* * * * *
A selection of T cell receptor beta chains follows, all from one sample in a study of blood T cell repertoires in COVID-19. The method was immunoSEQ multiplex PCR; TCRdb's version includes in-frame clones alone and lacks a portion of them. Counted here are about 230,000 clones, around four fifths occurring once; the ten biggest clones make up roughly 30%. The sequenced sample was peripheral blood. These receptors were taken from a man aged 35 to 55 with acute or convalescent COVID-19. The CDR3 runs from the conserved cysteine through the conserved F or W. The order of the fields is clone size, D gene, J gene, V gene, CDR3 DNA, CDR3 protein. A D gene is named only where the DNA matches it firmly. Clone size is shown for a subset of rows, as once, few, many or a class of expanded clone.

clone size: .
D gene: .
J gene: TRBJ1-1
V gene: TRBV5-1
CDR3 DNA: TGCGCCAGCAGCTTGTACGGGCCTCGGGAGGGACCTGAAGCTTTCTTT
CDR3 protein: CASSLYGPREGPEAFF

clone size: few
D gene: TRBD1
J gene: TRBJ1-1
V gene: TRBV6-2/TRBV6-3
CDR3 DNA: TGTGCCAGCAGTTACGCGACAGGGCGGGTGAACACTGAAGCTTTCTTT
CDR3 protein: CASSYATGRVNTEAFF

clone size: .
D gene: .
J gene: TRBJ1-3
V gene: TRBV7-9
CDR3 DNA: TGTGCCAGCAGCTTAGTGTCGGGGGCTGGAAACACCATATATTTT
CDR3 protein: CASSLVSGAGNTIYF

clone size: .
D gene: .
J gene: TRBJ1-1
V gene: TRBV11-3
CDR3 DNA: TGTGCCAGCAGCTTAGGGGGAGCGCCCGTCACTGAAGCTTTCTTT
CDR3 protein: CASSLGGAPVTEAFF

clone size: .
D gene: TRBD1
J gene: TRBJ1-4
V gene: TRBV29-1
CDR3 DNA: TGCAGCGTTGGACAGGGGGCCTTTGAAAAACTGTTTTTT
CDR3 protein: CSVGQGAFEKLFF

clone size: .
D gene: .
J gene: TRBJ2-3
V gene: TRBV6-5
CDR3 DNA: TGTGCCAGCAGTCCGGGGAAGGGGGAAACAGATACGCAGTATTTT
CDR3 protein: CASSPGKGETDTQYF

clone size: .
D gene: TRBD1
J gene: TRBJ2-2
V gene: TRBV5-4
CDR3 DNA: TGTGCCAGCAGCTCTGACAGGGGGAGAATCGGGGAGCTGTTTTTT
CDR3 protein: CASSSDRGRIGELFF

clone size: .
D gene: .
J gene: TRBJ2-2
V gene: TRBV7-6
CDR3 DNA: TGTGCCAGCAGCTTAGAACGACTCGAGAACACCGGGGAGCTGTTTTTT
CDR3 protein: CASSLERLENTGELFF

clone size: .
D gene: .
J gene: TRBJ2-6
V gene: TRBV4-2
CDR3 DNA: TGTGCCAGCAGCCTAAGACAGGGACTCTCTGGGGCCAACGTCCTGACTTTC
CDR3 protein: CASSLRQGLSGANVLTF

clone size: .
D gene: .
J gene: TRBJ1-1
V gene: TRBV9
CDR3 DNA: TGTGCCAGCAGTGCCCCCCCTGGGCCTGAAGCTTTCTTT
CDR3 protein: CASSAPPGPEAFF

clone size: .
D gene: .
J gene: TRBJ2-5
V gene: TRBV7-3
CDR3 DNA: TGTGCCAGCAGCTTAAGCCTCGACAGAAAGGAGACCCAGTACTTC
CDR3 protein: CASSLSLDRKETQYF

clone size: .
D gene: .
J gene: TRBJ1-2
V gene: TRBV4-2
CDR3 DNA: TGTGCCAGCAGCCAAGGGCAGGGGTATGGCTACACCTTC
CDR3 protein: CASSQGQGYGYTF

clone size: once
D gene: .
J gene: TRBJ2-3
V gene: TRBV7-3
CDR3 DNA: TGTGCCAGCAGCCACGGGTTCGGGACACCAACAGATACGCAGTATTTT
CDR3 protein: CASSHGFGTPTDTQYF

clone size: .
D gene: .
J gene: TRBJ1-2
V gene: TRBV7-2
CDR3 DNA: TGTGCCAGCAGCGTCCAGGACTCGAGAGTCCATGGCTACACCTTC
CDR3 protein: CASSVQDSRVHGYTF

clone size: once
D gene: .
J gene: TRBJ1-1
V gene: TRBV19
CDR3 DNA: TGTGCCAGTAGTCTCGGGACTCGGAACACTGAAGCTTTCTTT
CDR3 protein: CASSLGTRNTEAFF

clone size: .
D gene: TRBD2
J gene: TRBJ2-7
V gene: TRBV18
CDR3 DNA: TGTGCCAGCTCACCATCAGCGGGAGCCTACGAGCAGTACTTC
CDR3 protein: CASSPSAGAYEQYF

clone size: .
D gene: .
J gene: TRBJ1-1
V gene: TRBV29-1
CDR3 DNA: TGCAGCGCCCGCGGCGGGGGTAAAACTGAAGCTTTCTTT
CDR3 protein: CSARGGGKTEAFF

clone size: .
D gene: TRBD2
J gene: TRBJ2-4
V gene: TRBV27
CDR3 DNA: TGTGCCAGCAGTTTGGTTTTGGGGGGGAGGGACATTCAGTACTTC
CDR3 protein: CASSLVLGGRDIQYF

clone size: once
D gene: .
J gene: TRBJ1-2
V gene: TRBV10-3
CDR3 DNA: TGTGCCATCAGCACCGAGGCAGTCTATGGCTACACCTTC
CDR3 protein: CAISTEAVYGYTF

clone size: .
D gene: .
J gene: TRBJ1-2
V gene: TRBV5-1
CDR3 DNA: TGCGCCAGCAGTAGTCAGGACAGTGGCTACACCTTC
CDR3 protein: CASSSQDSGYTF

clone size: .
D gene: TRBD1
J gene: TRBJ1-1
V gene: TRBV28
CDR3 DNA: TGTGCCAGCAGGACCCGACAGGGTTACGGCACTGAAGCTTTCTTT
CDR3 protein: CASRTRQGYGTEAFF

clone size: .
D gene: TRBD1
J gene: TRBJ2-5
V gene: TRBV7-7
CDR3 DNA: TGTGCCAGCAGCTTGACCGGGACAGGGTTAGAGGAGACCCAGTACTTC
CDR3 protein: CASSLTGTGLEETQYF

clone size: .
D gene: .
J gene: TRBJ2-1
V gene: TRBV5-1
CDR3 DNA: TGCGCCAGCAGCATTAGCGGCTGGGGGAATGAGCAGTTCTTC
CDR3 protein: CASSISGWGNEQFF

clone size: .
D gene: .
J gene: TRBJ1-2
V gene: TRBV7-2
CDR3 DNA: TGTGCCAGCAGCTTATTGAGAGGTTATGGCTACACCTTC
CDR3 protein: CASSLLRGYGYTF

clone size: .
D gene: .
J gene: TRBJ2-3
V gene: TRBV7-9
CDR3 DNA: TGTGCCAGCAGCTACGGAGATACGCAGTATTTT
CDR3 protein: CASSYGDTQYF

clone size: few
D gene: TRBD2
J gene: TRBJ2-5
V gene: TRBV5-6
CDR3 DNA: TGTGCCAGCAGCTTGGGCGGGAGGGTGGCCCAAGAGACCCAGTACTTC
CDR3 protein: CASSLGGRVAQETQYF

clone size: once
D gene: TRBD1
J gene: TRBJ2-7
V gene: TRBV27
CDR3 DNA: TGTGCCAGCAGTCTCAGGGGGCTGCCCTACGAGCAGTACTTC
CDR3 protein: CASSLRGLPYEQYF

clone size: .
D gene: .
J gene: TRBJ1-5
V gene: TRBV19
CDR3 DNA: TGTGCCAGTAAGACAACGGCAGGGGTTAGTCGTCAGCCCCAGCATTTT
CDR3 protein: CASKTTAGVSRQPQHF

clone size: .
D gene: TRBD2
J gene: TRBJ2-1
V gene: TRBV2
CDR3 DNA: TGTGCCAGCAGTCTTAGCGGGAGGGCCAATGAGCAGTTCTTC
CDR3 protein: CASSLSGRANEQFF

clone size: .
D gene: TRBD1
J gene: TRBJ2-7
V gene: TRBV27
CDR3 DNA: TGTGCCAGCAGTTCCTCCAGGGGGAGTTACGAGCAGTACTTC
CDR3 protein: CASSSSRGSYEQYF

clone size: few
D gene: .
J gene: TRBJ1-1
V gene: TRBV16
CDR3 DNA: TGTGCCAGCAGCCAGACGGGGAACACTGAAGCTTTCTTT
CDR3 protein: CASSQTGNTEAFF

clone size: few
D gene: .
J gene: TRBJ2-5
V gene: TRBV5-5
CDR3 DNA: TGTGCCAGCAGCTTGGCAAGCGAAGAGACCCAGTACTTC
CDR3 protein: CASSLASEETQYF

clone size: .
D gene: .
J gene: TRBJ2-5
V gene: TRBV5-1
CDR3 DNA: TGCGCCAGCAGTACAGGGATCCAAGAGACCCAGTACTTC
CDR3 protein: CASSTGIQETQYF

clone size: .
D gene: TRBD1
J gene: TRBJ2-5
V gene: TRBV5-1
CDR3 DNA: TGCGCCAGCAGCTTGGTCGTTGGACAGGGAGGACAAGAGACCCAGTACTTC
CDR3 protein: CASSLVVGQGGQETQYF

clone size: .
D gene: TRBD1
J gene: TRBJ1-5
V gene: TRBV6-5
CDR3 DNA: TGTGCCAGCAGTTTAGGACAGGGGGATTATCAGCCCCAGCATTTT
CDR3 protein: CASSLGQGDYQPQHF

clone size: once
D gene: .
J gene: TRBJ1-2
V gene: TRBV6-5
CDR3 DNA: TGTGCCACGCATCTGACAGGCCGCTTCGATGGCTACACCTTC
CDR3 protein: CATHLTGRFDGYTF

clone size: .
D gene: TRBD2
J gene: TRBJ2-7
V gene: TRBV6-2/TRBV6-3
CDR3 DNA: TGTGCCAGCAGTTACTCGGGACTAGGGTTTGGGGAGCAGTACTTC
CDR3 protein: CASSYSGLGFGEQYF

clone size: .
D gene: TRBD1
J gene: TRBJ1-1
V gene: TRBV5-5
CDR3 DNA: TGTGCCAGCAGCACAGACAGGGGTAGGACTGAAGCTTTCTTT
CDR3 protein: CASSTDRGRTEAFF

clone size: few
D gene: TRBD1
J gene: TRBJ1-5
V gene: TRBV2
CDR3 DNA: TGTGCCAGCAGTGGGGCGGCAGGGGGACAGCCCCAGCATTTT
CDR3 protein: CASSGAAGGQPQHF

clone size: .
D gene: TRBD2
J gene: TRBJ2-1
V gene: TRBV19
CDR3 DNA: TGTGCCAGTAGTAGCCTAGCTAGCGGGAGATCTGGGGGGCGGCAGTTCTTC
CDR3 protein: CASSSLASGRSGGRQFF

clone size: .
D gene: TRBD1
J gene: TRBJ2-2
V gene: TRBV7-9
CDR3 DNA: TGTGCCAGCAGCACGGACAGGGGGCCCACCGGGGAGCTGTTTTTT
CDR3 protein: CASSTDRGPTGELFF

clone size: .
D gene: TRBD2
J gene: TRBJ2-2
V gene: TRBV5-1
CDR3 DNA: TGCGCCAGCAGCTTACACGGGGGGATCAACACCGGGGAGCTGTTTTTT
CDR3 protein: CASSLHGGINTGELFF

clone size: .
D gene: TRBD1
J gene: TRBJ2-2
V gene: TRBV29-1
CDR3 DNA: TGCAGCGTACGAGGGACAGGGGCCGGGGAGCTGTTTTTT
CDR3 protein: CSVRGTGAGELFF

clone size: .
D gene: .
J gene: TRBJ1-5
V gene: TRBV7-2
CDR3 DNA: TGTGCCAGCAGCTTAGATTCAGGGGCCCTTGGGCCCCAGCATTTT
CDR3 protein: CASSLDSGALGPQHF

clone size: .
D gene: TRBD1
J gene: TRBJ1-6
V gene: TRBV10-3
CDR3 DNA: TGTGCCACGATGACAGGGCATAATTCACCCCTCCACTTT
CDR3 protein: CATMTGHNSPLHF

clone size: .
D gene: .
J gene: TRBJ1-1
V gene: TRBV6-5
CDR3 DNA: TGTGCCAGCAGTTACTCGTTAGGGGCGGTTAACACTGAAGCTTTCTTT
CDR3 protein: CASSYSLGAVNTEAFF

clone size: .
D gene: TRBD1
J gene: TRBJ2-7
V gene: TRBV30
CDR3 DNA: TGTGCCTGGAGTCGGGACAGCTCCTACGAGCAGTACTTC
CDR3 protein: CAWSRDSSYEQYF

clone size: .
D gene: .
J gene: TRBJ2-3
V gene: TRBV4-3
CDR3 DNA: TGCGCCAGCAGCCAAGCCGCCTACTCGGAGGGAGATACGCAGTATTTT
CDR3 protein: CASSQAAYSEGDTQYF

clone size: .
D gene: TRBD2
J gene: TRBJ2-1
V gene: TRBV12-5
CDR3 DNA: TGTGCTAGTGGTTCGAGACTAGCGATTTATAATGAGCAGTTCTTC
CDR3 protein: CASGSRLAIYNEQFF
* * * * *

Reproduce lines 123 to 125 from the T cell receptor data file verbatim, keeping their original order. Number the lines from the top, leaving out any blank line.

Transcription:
D gene: TRBD1
J gene: TRBJ1-1
V gene: TRBV28